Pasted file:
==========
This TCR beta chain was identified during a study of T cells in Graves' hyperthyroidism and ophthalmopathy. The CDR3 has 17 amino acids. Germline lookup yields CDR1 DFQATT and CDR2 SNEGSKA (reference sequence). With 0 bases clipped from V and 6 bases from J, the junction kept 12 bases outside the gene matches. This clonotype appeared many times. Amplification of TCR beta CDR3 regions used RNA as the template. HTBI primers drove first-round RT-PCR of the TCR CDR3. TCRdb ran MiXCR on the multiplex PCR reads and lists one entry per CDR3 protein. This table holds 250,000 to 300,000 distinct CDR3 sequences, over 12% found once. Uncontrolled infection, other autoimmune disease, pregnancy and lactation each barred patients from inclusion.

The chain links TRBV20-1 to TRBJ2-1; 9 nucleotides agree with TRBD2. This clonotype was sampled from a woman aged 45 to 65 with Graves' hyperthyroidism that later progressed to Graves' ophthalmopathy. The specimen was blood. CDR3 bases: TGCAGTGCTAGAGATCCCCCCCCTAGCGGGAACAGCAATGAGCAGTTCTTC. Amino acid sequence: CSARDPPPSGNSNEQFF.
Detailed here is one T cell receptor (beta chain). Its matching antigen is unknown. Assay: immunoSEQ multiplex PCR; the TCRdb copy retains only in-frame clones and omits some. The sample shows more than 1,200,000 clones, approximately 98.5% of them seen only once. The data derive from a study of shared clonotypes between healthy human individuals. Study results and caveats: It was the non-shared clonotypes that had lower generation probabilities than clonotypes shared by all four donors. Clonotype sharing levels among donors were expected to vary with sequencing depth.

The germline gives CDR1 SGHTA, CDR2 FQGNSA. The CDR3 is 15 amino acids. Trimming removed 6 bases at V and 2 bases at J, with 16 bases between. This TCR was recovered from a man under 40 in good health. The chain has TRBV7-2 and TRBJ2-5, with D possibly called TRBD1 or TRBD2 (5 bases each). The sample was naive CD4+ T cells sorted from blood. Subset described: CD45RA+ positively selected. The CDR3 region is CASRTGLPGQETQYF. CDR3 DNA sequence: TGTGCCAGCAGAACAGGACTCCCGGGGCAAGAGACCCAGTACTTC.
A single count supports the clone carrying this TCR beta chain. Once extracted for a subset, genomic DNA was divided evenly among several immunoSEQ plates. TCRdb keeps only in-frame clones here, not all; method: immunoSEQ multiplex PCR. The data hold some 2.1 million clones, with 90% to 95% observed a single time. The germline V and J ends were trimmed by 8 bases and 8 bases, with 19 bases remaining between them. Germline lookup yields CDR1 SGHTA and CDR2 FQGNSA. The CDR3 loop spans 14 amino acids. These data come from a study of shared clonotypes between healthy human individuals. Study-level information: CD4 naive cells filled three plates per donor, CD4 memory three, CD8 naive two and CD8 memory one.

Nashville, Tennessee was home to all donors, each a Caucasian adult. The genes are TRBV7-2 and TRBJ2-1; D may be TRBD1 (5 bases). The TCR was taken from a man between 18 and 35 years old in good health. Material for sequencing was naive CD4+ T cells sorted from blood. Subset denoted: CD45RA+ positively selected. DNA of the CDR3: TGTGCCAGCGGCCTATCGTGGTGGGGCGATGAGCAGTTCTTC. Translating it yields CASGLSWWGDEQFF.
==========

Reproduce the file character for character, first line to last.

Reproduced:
This TCR beta chain was identified during a study of T cells in Graves' hyperthyroidism and ophthalmopathy. The CDR3 has 17 amino acids. Germline lookup yields CDR1 DFQATT and CDR2 SNEGSKA (reference sequence). With 0 bases clipped from V and 6 bases from J, the junction kept 12 bases outside the gene matches. This clonotype appeared many times. Amplification of TCR beta CDR3 regions used RNA as the template. HTBI primers drove first-round RT-PCR of the TCR CDR3. TCRdb ran MiXCR on the multiplex PCR reads and lists one entry per CDR3 protein. This table holds 250,000 to 300,000 distinct CDR3 sequences, over 12% found once. Uncontrolled infection, other autoimmune disease, pregnancy and lactation each barred patients from inclusion.

The chain links TRBV20-1 to TRBJ2-1; 9 nucleotides agree with TRBD2. This clonotype was sampled from a woman aged 45 to 65 with Graves' hyperthyroidism that later progressed to Graves' ophthalmopathy. The specimen was blood. CDR3 bases: TGCAGTGCTAGAGATCCCCCCCCTAGCGGGAACAGCAATGAGCAGTTCTTC. Amino acid sequence: CSARDPPPSGNSNEQFF.
Detailed here is one T cell receptor (beta chain). Its matching antigen is unknown. Assay: immunoSEQ multiplex PCR; the TCRdb copy retains only in-frame clones and omits some. The sample shows more than 1,200,000 clones, approximately 98.5% of them seen only once. The data derive from a study of shared clonotypes between healthy human individuals. Study results and caveats: It was the non-shared clonotypes that had lower generation probabilities than clonotypes shared by all four donors. Clonotype sharing levels among donors were expected to vary with sequencing depth.

The germline gives CDR1 SGHTA, CDR2 FQGNSA. The CDR3 is 15 amino acids. Trimming removed 6 bases at V and 2 bases at J, with 16 bases between. This TCR was recovered from a man under 40 in good health. The chain has TRBV7-2 and TRBJ2-5, with D possibly called TRBD1 or TRBD2 (5 bases each). The sample was naive CD4+ T cells sorted from blood. Subset described: CD45RA+ positively selected. The CDR3 region is CASRTGLPGQETQYF. CDR3 DNA sequence: TGTGCCAGCAGAACAGGACTCCCGGGGCAAGAGACCCAGTACTTC.
A single count supports the clone carrying this TCR beta chain. Once extracted for a subset, genomic DNA was divided evenly among several immunoSEQ plates. TCRdb keeps only in-frame clones here, not all; method: immunoSEQ multiplex PCR. The data hold some 2.1 million clones, with 90% to 95% observed a single time. The germline V and J ends were trimmed by 8 bases and 8 bases, with 19 bases remaining between them. Germline lookup yields CDR1 SGHTA and CDR2 FQGNSA. The CDR3 loop spans 14 amino acids. These data come from a study of shared clonotypes between healthy human individuals. Study-level information: CD4 naive cells filled three plates per donor, CD4 memory three, CD8 naive two and CD8 memory one.

Nashville, Tennessee was home to all donors, each a Caucasian adult. The genes are TRBV7-2 and TRBJ2-1; D may be TRBD1 (5 bases). The TCR was taken from a man between 18 and 35 years old in good health. Material for sequencing was naive CD4+ T cells sorted from blood. Subset denoted: CD45RA+ positively selected. DNA of the CDR3: TGTGCCAGCGGCCTATCGTGGTGGGGCGATGAGCAGTTCTTC. Translating it yields CASGLSWWGDEQFF.